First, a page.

What does the US’ 2016 World Series and a billy goat have in common? Well, if you were to check the etymology of ‘billy goat’ you would find its first known use surfaced in 1820, where the definition simply states: “a male goat.” Female goats, on the other hand are referred to as "does" or "nannies,” and juveniles of both sexes are called "kids”. However, when you Google search further, you’ll find one ‘billy goat’ reference that has historically impacted one very important baseball game.

Billy Goat Gets Bad Rap In World Series Dating Back To 1945

Curse of the Billy Goat

As the story goes, the ‘Curse of the Billy Goat’ relates to a sports-related tale that's now part of baseball lore. When the Chicago Cubs baseball franchise was pitted against the Detroit Tigers in the 1945 World Series, the Billy Goat Tavern owner Billy Sianis and his billy goat Murphy attempted to enter the Wrigley Field ballpark to attend the game. Since the goat was his pet, he often traveled with him to events of this type.

However during game four, it seems the odor of his goat quickly became bothersome to other baseball fans. So, Sianis was asked to leave the park and was ushered to the gate by security, stating that animals were not allowed to attend baseball games. The park’s owner P.K. Wrigley stood behind the ruling.

Outraged, Sianis spewed out a hex that seems to have stuck: "Them Cubs, they ain't gonna win no more," which has been interpreted to mean that the Cubs would never again win a World Series.

The Cubs then lost the Oct. 6th game and dropped two of the next three games to lose the World Series. Hence, the start of the so-called “Curse of the Billy Goat.”

While it’s now been 71 years since Sianis’ curse was first uttered, it’s important to note that the Cubs were on a very long losing streak prior to this event, since the last time they won a World Series was 1908 — making their total time without a win — 108 years!

Will the tides turn?

Fast-foward to 2016, on the 46th anniversary of Billy Sianis’ death in 1970, the Cubs just might have a chance to shake that jinx. This year, they defeated the Los Angeles Dodgers 5–0 in game 6 of the National League Championship Series (NLCS) to win the NL pennant and advance to the 2016 World Series, pitted against the Cleveland Indians. But will they take home the big prize?

Indians’ Fans think otherwise . . .

Cleveland Indians fans are adamant that the Chicago Cubs' Curse of the Billy Goat live on . . . so, one fan and his wife brought two goats to Progressive Field before this year's first game.

"Everyone was really excited that I did it," Alan Mancuso said. "Especially those that know about the curse."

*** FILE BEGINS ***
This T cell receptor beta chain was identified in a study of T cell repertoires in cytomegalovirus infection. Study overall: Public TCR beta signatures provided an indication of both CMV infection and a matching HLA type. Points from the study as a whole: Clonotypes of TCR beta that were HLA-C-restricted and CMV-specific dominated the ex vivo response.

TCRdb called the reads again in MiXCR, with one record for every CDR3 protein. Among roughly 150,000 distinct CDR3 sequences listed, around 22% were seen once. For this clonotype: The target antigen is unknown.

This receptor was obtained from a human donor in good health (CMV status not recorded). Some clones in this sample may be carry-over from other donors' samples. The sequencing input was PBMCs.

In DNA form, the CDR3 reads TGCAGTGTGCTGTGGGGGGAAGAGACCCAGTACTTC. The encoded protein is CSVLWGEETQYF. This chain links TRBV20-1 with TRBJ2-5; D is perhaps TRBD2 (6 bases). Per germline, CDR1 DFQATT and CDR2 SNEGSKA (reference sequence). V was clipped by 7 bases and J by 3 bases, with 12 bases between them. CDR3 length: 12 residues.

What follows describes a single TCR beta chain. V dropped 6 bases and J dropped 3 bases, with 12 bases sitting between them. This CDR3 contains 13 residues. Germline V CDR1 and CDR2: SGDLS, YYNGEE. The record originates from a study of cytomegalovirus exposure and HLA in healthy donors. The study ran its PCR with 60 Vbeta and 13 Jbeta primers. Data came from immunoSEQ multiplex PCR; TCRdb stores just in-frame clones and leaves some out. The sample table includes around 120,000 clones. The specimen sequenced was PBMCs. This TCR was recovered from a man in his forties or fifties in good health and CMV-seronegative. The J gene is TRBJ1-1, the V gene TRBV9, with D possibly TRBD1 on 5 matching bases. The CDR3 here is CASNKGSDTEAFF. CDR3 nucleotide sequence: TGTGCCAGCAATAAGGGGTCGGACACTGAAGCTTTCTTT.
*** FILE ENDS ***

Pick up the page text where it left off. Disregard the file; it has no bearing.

Mancuso and his wife Beth have three goats that they raised at their Ohio City home. While at church on Sunday, his friend Mark Duskey suggested they perform their own goat curse. Mancuso, 47, a lifelong Indians fan, agreed.

Separately but united with Mancuso’s team loyalty, James Kovach walked two of his goats around the ball park named Dexter and Tug, in advance of the first game with the Cubs on October 25. Kovach said he had traced the lineage of Dexter and Tug, and they may just be distant cousins of Murphy.

So, the superstition lives on and the Indians fans are hoping it works to their advantage again this year.

Presently the jury is out on this one. As of this post, the Indians skunked the Cubs to a 6-0 win in Game 1 at Progressive Field in Cleveland — but on October 26, the Cubs beat back with a 5-1 win in the second game.

Humanitarian Ways to End the Curse?

For those who’d like to see this curse come to an end, there are those who are supporting some humanitarian ways to make that happen. For instance, the Reverse The Curse Chicago initiative urges baseball fans to donate dairy goats to impoverished families in the Caribbean.

Heifer International is also running a charitable campaign where donations are being raised to send goats to families who need them. In a public statement, they noted:

  • “Showing fondness toward goats is mentioned as a key to breaking one of the longest running curses in baseball. There’s no better way to do this than donating a goat and its nutrient-rich milk to a family in need.”

 

What’s your thoughts readers? Cubs Fans, or Billy Goat Curse fans? Will the Cubs bring home the title this year and make ‘Murphy’ roll over in his grave, or will the curse live on another year to deprive the Cubs of shaking that dark cloud that’s plagued them for all these decades?

 

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